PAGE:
Each ship recycler is mandated to maintain adequate measures for emergency preparedness and response, safety, health, training, and welfare of workers as per the Factories Act, 1948. The Act also mandates that the ship recycler to provide insurance coverage for all its regular and temporary workers.

Recycling process

A ship owner must apply to the national authority for a ready for recycling certificate before commencing the recycling process. At the time of application for recycling certificate, the ship recycler must provide to the national authority with a recycling plan for the Authority's approval. Such recycling plan need to ensure safe and environmentally sound removal and management of hazardous materials from a ship, and comply with all specified and applicable environmental regulations. Additionally, they must also ensure that no environmental damage is caused due to such recycling. Upon receiving such an application, the authority shall inspect the ship physically and grant its permission. Any ship shall be recycled upon it obtains written permission from the Authority. The competent authority is authorised to grant permission upon physically inspecting the ship.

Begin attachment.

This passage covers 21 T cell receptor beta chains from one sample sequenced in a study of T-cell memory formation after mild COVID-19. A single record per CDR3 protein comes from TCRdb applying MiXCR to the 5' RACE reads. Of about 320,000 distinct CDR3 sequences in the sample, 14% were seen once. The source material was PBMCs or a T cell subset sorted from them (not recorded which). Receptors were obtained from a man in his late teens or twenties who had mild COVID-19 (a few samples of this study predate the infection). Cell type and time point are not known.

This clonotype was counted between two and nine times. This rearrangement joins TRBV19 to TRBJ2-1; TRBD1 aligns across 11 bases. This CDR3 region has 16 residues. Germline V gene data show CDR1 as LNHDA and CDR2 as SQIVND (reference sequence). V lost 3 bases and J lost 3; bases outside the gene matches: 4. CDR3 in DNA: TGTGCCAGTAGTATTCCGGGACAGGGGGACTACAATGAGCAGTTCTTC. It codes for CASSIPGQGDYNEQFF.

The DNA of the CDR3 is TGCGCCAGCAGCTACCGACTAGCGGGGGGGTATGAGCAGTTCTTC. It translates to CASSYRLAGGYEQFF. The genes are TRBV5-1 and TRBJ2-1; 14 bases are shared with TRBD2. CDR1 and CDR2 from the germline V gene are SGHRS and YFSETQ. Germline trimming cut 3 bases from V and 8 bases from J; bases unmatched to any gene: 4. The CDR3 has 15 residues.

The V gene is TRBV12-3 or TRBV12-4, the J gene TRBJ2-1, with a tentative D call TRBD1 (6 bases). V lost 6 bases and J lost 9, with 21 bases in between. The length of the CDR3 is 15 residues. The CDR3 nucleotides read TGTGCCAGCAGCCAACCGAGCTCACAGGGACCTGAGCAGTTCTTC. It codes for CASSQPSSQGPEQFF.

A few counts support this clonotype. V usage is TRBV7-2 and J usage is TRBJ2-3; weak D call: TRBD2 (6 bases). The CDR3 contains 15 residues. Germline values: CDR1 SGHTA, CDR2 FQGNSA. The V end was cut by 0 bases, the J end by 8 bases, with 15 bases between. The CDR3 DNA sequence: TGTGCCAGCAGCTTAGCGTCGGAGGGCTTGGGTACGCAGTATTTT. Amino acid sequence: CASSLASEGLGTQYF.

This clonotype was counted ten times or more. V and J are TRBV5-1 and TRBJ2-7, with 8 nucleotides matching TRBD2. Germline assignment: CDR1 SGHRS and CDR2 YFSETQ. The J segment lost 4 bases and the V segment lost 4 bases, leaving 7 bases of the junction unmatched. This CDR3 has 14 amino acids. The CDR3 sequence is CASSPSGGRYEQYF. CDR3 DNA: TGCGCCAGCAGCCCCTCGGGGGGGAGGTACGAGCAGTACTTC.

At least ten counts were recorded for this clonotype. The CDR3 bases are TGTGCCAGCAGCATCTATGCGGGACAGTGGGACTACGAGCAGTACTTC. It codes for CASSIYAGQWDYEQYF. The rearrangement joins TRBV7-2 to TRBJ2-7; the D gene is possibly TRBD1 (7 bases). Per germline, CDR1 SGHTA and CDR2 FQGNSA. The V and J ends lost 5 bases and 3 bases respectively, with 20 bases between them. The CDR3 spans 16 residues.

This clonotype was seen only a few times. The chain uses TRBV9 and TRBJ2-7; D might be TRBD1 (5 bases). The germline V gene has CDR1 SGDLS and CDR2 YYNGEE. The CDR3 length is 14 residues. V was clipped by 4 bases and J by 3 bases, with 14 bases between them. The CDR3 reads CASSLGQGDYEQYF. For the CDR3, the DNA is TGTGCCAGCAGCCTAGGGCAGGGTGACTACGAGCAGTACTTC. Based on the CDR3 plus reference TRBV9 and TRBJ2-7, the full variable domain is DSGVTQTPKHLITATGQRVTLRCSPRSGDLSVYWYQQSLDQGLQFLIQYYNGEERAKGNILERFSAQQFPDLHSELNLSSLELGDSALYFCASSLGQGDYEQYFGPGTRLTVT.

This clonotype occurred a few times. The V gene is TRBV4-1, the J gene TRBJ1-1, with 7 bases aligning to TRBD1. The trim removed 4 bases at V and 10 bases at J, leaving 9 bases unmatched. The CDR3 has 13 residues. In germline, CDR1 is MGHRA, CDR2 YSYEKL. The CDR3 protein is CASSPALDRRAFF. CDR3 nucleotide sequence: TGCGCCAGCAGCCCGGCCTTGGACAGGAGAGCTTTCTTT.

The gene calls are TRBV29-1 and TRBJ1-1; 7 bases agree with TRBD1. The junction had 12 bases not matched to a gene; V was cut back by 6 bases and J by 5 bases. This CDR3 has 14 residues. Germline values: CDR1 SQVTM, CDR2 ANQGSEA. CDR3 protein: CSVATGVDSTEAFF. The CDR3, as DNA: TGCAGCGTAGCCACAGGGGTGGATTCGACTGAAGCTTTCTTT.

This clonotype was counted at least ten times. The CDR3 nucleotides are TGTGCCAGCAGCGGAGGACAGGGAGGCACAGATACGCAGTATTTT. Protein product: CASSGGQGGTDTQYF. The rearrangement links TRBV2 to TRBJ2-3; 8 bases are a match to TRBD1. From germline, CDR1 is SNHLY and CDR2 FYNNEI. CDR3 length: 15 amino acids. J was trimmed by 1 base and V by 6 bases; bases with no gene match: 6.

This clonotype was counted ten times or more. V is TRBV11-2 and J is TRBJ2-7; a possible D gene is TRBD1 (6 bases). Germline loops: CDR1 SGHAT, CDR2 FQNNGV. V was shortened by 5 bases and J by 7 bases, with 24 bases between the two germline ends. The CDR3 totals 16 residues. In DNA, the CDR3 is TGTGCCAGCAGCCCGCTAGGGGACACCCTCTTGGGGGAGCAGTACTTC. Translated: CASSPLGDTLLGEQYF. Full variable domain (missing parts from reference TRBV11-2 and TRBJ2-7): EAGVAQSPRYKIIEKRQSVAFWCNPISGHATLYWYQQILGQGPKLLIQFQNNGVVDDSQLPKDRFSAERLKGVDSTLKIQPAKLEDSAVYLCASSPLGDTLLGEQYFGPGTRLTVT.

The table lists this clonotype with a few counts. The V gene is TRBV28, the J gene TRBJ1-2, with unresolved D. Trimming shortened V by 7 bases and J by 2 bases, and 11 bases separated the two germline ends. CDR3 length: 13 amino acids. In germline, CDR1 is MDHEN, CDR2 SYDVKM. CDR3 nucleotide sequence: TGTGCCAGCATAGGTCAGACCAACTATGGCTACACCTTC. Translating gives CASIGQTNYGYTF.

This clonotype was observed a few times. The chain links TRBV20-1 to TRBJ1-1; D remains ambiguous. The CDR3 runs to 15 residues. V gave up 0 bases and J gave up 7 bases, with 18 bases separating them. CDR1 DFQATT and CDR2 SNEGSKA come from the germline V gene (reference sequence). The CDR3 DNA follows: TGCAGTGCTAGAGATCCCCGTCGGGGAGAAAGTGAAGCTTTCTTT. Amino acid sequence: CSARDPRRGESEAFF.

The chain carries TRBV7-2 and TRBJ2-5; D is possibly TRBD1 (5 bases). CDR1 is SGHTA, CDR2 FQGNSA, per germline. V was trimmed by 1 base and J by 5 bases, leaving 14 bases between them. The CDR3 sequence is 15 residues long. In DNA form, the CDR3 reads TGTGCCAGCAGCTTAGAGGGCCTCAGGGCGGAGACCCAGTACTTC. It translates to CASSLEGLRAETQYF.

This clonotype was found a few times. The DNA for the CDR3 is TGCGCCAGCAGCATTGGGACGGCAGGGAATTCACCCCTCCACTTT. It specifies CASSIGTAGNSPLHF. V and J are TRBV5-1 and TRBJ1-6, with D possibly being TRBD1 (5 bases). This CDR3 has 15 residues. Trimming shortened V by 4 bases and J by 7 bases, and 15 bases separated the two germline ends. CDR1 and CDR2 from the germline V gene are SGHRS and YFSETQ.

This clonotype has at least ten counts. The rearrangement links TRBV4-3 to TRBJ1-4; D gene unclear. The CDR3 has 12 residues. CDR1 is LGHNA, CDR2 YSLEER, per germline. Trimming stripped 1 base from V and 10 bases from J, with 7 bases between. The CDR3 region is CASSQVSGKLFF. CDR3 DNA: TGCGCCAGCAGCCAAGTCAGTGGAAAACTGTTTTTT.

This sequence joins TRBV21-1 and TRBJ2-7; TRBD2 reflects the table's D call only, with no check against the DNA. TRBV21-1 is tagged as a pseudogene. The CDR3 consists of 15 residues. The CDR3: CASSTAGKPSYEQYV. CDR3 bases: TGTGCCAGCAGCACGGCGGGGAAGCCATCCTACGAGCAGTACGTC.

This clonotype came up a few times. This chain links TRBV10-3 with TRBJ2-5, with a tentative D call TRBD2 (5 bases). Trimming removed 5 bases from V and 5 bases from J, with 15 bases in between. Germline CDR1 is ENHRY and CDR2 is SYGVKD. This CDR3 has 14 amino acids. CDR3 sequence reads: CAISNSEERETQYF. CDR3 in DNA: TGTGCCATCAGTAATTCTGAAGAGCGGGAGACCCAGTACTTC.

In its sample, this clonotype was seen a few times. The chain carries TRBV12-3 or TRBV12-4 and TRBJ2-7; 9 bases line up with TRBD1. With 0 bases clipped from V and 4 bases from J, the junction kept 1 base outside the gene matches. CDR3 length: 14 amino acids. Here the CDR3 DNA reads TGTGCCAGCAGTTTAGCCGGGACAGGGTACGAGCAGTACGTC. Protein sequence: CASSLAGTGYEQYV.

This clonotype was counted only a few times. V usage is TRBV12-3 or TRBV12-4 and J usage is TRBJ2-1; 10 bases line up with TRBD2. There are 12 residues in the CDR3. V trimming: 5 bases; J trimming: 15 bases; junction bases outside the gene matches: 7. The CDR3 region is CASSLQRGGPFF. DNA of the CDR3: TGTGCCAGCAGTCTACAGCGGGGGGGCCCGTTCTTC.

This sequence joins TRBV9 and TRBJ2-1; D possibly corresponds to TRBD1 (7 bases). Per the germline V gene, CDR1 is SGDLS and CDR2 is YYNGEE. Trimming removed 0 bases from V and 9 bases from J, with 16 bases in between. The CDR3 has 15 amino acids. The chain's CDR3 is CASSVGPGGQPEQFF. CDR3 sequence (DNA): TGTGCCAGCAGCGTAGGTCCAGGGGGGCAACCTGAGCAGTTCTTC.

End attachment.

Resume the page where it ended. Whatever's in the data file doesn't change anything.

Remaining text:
Every ship recycler shall ensure the following:

  1. ensure safe and environmentally sound removal and management of hazardous materials from a ship;
  2. comply with such requirements related to basic infrastructure facilities including those related to environmentally safe disposal or management of wastes and hazardous materials, in such manner as may be specified by the regulations.
  3. that there is no damage caused to the environment in any form due to the recycling activities at the ship recycling facility;
  4. take necessary measures for protection of the environment.

In case of oil spill in the facility, the ship recycler shall be served with a notice by the competent authority to take remedial action in such manner as may be specified by the regulations.

In case of an oil spill or any environmental damage, a ship recycler will be punishable with:

  1. a fine of up to five lakh rupees in case of no response within 12 hours of issue of the first notice,
  2. a fine of up to Rs 10 lakh in case of no response within 24 hours of issue of the second notice, and